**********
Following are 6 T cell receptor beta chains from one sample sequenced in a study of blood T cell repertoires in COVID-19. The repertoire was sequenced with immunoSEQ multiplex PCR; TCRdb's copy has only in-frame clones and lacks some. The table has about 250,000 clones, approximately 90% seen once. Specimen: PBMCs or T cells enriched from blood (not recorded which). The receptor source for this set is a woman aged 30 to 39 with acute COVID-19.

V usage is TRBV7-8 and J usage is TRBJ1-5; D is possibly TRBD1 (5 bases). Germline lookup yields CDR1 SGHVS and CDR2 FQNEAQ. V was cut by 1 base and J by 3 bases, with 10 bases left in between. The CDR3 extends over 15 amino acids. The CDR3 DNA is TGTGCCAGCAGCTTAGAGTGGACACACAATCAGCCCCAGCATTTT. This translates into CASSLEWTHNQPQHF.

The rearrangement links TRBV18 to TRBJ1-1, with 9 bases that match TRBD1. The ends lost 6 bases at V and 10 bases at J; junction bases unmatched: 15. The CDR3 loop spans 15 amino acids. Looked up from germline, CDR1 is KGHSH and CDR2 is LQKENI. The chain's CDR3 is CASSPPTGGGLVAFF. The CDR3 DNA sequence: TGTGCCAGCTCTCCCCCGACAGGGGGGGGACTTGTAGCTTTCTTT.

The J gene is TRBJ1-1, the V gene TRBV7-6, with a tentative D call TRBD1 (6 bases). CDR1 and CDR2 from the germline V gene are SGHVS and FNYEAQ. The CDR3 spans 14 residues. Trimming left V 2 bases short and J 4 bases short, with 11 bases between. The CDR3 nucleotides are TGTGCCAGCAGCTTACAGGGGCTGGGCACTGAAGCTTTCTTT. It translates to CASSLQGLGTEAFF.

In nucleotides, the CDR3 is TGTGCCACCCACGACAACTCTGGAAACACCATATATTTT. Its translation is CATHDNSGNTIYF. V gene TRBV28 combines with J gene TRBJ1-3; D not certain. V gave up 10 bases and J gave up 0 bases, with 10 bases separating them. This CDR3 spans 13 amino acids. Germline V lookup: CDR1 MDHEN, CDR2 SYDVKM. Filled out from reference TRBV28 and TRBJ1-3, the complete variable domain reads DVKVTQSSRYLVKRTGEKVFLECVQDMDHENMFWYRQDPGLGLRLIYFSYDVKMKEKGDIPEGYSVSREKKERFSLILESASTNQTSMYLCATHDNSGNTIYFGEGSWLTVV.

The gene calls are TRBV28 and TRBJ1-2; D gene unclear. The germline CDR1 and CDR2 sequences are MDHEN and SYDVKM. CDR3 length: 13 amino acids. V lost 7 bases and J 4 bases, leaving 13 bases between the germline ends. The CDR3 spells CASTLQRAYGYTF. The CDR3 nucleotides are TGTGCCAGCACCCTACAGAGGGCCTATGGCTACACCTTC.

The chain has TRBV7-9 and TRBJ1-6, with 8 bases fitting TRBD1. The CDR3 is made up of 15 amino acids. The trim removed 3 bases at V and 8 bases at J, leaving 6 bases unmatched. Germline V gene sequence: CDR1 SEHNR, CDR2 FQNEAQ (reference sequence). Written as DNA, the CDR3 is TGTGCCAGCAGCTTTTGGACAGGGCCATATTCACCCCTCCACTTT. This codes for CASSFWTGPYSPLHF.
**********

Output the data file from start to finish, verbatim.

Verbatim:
Following are 6 T cell receptor beta chains from one sample sequenced in a study of blood T cell repertoires in COVID-19. The repertoire was sequenced with immunoSEQ multiplex PCR; TCRdb's copy has only in-frame clones and lacks some. The table has about 250,000 clones, approximately 90% seen once. Specimen: PBMCs or T cells enriched from blood (not recorded which). The receptor source for this set is a woman aged 30 to 39 with acute COVID-19.

V usage is TRBV7-8 and J usage is TRBJ1-5; D is possibly TRBD1 (5 bases). Germline lookup yields CDR1 SGHVS and CDR2 FQNEAQ. V was cut by 1 base and J by 3 bases, with 10 bases left in between. The CDR3 extends over 15 amino acids. The CDR3 DNA is TGTGCCAGCAGCTTAGAGTGGACACACAATCAGCCCCAGCATTTT. This translates into CASSLEWTHNQPQHF.

The rearrangement links TRBV18 to TRBJ1-1, with 9 bases that match TRBD1. The ends lost 6 bases at V and 10 bases at J; junction bases unmatched: 15. The CDR3 loop spans 15 amino acids. Looked up from germline, CDR1 is KGHSH and CDR2 is LQKENI. The chain's CDR3 is CASSPPTGGGLVAFF. The CDR3 DNA sequence: TGTGCCAGCTCTCCCCCGACAGGGGGGGGACTTGTAGCTTTCTTT.

The J gene is TRBJ1-1, the V gene TRBV7-6, with a tentative D call TRBD1 (6 bases). CDR1 and CDR2 from the germline V gene are SGHVS and FNYEAQ. The CDR3 spans 14 residues. Trimming left V 2 bases short and J 4 bases short, with 11 bases between. The CDR3 nucleotides are TGTGCCAGCAGCTTACAGGGGCTGGGCACTGAAGCTTTCTTT. It translates to CASSLQGLGTEAFF.

In nucleotides, the CDR3 is TGTGCCACCCACGACAACTCTGGAAACACCATATATTTT. Its translation is CATHDNSGNTIYF. V gene TRBV28 combines with J gene TRBJ1-3; D not certain. V gave up 10 bases and J gave up 0 bases, with 10 bases separating them. This CDR3 spans 13 amino acids. Germline V lookup: CDR1 MDHEN, CDR2 SYDVKM. Filled out from reference TRBV28 and TRBJ1-3, the complete variable domain reads DVKVTQSSRYLVKRTGEKVFLECVQDMDHENMFWYRQDPGLGLRLIYFSYDVKMKEKGDIPEGYSVSREKKERFSLILESASTNQTSMYLCATHDNSGNTIYFGEGSWLTVV.

The gene calls are TRBV28 and TRBJ1-2; D gene unclear. The germline CDR1 and CDR2 sequences are MDHEN and SYDVKM. CDR3 length: 13 amino acids. V lost 7 bases and J 4 bases, leaving 13 bases between the germline ends. The CDR3 spells CASTLQRAYGYTF. The CDR3 nucleotides are TGTGCCAGCACCCTACAGAGGGCCTATGGCTACACCTTC.

The chain has TRBV7-9 and TRBJ1-6, with 8 bases fitting TRBD1. The CDR3 is made up of 15 amino acids. The trim removed 3 bases at V and 8 bases at J, leaving 6 bases unmatched. Germline V gene sequence: CDR1 SEHNR, CDR2 FQNEAQ (reference sequence). Written as DNA, the CDR3 is TGTGCCAGCAGCTTTTGGACAGGGCCATATTCACCCCTCCACTTT. This codes for CASSFWTGPYSPLHF.